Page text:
Since the coronavirus pandemic began over a year ago, students have had to navigate upheavals in their education and new ways of learning. Many of these changes have been challenging, as students and teachers have struggled with isolation, rapid changes in educational technology, and shifting regulations on physical distancing. However, the disruption to education has also created opportunities for lasting positive change in schools. Toward the beginning of the pandemic, Professor Bettina Love pointed out many of the positive changes happening in education:
My social-media timeline is filled with stories from teachers around the country finding innovative ways to reach their students . . . Communities are rallying together to support families in need. Schools are relying on different indicators of achievement other than standardized testing to measure improvement, such as parent engagement, teacher-outreach levels, and interactive lessons. Teachers are making the social-emotional learning of their students their top priority. Students are having more time for physical activity and art. And they are researching and learning about things they feel passionate about but never had time to explore before.1
We now have an opportunity to rethink schools for the better, and students should have a voice in shaping changes in education, since they are the ones who know best what helps them learn and grow.
As the school year draws to a close, ask your students to reflect on how the changes in education during the COVID-19 pandemic have impacted them and what proposals they have for how schools should change when the pandemic is over.
Note: What follows are teacher-facing instructions for the activities. Find student-facing instructions in the Google Slides for this Teaching Idea.
Set the stage for a conversation about reimagining school using one of the options below:
Remote Learning Note: The first option for an opening reflection will work remotely as long as students have their journals available. For the second option, use the remote learning version of wraparound to hear students’ ideas about what school is for.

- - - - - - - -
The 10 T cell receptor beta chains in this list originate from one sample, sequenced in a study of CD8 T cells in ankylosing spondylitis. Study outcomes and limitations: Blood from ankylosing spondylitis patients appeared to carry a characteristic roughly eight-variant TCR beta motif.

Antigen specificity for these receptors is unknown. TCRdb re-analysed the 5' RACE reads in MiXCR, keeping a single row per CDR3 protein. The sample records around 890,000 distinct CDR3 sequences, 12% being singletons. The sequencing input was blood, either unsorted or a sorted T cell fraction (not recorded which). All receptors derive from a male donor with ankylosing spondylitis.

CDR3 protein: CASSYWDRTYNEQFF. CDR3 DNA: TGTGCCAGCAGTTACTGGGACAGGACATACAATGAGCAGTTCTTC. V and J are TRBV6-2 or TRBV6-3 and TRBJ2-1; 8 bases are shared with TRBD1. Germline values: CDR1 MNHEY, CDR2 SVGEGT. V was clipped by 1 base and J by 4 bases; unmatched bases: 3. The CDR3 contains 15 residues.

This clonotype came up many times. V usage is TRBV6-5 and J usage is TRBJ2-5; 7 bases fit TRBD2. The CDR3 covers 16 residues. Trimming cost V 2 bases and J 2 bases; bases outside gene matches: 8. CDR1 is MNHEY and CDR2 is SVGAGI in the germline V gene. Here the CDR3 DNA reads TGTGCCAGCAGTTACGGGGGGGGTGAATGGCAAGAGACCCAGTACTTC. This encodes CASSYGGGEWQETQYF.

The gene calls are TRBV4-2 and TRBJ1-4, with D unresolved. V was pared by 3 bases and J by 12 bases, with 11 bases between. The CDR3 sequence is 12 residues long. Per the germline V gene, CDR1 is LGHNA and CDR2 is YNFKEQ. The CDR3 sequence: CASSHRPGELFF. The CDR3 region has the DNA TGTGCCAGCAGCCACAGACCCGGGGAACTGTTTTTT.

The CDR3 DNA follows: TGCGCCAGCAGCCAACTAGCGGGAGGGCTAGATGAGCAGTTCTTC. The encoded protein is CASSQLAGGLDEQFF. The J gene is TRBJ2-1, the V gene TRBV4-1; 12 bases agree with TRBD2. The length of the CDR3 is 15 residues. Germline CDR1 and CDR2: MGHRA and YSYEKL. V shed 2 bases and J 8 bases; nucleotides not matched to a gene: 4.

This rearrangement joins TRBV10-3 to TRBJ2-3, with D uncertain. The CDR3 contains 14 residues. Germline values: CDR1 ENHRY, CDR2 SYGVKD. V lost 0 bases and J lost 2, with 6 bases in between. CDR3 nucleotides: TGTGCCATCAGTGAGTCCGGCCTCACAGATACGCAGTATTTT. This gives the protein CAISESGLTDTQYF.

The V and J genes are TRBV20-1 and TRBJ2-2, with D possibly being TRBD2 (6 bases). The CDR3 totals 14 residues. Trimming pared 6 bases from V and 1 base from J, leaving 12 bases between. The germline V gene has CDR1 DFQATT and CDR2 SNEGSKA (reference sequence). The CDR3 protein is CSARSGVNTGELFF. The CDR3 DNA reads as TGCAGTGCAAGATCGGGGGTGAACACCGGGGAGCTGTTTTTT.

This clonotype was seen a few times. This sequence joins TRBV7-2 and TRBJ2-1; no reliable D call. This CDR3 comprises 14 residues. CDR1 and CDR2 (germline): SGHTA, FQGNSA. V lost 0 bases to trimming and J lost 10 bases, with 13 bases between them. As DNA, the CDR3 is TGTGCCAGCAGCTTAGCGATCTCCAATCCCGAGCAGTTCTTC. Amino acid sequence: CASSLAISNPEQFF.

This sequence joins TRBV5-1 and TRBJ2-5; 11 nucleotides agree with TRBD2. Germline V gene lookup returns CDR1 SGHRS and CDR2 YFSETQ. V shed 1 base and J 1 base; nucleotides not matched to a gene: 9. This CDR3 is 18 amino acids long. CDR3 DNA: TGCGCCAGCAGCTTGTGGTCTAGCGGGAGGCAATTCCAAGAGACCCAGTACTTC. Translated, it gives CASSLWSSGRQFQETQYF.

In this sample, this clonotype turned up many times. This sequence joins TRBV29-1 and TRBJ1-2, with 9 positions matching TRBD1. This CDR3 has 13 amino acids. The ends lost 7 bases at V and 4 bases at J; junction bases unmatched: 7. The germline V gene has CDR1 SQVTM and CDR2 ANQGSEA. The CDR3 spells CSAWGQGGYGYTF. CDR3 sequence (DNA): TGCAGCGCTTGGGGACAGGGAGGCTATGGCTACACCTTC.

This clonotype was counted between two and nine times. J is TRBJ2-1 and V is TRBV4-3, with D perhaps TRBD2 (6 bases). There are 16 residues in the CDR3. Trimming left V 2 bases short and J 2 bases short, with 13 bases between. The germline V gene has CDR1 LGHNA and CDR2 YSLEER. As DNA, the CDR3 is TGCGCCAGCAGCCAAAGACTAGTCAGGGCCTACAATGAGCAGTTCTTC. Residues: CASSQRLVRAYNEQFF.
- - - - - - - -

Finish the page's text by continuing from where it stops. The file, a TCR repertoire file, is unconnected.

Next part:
Ask your students to reflect on the following prompt in their journals:
Then, create five sections on the board or a wall in your classroom and label them “challenges,” “benefits,” “surprises,” “what I discovered about myself,” and “what I discovered about my community.”
Ask students to write aspects of their reflection that they wish to share on sticky notes and then place the notes under the relevant heading.
Once students have finished, read over the notes as a class, and reflect together on what you notice.
Remote Learning Note: Create a Padlet with five columns labeled “challenges,” “benefits,” “surprises,” “what I discovered about myself,” and “what I discovered about my community.” Ask students to post aspects of their reflection that they wish to share in the relevant column.
Place your students into small groups and ask them to brainstorm one change that they would like to see in schools after the pandemic. (Note: If it is not possible for your students to work together in groups due to social distancing requirements, they can work individually and then share their ideas with the full class.)
Students can use their reflections from the first activity to help them generate ideas, and they can use the following questions to guide their discussion:
Once they have finished, ask each group to present their idea to the class.
Remote Learning Note: Place your students into small groups in virtual breakout rooms to brainstorm ideas for changes. Then, bring your students back as a full class and ask one volunteer from each group to present their group’s proposal.
Ask your students to select their favorite proposals from activity 3 and write them in a report to submit to your school administrators. The report should include their answers to the questions:
Ask your school administration to take these ideas into consideration when they are planning for the next school year.